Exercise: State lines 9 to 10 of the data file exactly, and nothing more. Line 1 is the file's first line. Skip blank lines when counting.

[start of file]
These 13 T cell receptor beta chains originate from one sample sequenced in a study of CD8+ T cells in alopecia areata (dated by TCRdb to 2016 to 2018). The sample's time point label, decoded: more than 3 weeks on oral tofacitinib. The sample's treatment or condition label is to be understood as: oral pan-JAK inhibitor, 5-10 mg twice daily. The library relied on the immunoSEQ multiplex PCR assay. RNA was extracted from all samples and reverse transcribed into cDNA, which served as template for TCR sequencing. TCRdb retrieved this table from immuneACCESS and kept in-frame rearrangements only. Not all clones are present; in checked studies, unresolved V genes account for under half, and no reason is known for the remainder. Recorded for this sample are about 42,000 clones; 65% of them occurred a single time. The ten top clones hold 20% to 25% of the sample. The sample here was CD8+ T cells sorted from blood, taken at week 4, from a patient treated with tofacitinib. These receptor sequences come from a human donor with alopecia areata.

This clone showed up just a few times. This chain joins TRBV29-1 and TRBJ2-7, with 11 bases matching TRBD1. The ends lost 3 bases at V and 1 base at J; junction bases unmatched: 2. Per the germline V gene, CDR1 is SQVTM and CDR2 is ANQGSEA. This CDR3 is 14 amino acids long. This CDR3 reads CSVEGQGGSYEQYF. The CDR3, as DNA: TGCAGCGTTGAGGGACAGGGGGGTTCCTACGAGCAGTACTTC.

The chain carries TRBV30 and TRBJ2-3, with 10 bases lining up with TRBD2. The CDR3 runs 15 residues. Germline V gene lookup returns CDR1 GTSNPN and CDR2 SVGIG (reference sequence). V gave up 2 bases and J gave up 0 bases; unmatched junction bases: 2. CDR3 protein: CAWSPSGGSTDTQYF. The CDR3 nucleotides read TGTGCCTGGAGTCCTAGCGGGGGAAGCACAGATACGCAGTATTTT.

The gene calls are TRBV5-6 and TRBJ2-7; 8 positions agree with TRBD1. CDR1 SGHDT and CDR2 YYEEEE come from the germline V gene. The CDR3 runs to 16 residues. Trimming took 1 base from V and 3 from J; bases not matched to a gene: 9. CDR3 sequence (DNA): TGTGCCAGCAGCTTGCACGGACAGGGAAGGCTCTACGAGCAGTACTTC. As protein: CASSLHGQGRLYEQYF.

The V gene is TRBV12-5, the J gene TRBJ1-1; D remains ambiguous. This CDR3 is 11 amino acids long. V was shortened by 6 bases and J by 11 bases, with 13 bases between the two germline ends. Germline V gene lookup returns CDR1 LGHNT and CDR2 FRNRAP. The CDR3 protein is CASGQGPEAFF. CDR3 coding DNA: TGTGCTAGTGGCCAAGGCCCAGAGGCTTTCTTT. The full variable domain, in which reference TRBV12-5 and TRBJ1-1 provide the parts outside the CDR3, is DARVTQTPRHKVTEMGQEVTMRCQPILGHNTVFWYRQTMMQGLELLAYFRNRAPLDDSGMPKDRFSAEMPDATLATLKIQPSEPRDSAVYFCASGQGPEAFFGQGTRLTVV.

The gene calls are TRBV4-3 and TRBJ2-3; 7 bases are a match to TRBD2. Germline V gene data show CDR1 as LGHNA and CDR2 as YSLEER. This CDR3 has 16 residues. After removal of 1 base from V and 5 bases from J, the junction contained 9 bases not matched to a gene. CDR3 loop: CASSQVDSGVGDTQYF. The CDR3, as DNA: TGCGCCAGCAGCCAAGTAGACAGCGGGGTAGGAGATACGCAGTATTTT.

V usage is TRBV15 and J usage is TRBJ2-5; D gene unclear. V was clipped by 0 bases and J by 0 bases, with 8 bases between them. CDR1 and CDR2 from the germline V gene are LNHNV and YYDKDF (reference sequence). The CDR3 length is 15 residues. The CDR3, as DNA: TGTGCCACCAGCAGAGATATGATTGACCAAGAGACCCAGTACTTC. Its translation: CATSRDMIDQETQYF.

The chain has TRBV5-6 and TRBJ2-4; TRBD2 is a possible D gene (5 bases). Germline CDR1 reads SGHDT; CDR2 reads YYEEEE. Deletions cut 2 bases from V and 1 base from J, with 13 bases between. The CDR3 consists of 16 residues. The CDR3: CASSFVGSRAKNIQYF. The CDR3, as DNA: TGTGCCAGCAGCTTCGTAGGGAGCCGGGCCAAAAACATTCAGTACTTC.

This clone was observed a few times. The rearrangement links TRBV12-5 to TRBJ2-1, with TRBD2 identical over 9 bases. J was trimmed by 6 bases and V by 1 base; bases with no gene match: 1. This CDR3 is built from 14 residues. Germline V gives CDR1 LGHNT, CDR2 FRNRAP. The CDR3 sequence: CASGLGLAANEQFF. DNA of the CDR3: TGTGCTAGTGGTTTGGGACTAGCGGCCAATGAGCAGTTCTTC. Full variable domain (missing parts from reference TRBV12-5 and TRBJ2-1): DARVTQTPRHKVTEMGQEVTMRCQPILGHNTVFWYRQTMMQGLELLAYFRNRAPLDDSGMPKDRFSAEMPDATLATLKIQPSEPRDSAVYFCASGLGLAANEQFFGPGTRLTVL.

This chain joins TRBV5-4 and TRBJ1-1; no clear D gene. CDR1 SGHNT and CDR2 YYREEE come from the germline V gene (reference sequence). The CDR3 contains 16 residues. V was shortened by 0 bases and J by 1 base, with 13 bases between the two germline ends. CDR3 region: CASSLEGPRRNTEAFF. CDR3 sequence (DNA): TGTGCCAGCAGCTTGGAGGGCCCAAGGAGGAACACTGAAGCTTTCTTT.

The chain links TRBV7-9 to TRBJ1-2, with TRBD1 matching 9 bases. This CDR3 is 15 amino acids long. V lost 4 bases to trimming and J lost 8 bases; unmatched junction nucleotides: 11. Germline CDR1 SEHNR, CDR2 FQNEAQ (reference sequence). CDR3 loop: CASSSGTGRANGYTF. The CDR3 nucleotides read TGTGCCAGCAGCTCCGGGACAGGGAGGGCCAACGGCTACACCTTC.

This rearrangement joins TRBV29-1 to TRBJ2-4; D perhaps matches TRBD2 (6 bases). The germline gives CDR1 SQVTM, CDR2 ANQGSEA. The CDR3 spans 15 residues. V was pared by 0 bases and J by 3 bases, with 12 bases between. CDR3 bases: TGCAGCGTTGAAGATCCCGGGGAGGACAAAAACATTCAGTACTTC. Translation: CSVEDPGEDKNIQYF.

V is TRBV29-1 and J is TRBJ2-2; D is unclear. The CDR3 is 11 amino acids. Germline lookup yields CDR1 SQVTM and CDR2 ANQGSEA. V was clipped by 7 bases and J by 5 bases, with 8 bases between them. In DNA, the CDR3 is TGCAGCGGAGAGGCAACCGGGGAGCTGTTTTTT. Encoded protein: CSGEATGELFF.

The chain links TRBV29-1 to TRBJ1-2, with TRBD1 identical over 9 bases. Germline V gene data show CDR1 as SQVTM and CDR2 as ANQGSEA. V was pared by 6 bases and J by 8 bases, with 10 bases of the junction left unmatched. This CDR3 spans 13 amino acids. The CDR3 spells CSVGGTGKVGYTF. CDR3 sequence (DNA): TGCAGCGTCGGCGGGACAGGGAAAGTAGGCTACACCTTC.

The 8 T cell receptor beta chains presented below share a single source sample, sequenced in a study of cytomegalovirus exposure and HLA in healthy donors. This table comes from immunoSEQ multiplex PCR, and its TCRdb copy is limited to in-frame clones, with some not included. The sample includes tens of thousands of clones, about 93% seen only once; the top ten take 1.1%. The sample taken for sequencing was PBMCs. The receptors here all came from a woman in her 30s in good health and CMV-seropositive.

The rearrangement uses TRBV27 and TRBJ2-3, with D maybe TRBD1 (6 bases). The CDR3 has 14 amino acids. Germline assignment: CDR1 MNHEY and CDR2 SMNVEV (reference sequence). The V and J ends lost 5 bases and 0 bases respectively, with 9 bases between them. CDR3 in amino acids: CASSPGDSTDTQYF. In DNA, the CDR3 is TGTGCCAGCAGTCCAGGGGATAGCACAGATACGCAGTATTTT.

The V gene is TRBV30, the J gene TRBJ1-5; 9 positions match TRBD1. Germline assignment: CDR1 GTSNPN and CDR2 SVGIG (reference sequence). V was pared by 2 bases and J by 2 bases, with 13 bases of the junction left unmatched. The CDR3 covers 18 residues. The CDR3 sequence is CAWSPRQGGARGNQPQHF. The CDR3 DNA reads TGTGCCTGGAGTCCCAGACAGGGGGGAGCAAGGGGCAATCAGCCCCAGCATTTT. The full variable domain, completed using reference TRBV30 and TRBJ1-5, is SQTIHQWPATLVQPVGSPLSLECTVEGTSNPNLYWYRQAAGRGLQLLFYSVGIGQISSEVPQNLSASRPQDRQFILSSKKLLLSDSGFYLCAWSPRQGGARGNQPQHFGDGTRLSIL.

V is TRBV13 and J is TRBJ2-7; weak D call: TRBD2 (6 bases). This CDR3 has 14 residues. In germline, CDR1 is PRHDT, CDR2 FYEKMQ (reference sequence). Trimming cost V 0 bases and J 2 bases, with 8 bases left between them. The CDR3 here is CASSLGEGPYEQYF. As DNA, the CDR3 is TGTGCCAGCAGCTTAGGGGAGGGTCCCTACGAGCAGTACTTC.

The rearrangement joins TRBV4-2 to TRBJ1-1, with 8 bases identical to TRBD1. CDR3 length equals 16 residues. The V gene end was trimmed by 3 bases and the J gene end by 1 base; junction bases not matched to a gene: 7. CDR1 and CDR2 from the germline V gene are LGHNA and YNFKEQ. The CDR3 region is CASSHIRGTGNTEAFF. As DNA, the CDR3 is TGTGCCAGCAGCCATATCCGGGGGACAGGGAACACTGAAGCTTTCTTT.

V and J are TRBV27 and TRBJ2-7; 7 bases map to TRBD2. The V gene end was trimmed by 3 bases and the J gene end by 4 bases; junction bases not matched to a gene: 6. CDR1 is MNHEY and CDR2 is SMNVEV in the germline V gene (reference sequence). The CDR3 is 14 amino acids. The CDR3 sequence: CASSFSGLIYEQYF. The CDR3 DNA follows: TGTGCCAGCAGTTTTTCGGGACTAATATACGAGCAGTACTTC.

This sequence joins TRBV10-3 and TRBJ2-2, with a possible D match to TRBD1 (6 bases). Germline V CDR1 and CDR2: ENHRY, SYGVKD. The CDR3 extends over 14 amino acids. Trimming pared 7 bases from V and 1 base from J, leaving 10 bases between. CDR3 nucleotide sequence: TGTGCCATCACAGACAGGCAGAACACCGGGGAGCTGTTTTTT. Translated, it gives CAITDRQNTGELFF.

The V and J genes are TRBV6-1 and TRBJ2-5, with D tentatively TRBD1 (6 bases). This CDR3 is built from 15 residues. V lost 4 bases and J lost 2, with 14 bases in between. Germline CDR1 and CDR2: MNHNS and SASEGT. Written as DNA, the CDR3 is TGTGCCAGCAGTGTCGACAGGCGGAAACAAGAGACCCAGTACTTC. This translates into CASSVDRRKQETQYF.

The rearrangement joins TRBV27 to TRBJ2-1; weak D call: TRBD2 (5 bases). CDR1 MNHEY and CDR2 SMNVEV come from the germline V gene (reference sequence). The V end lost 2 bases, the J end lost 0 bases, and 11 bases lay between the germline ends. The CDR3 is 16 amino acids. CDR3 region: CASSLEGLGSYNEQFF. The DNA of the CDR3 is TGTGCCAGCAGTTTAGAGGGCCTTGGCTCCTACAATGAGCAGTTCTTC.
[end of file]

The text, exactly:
This clone was observed a few times. The rearrangement links TRBV12-5 to TRBJ2-1, with TRBD2 identical over 9 bases. J was trimmed by 6 bases and V by 1 base; bases with no gene match: 1. This CDR3 is built from 14 residues. Germline V gives CDR1 LGHNT, CDR2 FRNRAP. The CDR3 sequence: CASGLGLAANEQFF. DNA of the CDR3: TGTGCTAGTGGTTTGGGACTAGCGGCCAATGAGCAGTTCTTC. Full variable domain (missing parts from reference TRBV12-5 and TRBJ2-1): DARVTQTPRHKVTEMGQEVTMRCQPILGHNTVFWYRQTMMQGLELLAYFRNRAPLDDSGMPKDRFSAEMPDATLATLKIQPSEPRDSAVYFCASGLGLAANEQFFGPGTRLTVL.

This chain joins TRBV5-4 and TRBJ1-1; no clear D gene. CDR1 SGHNT and CDR2 YYREEE come from the germline V gene (reference sequence). The CDR3 contains 16 residues. V was shortened by 0 bases and J by 1 base, with 13 bases between the two germline ends. CDR3 region: CASSLEGPRRNTEAFF. CDR3 sequence (DNA): TGTGCCAGCAGCTTGGAGGGCCCAAGGAGGAACACTGAAGCTTTCTTT.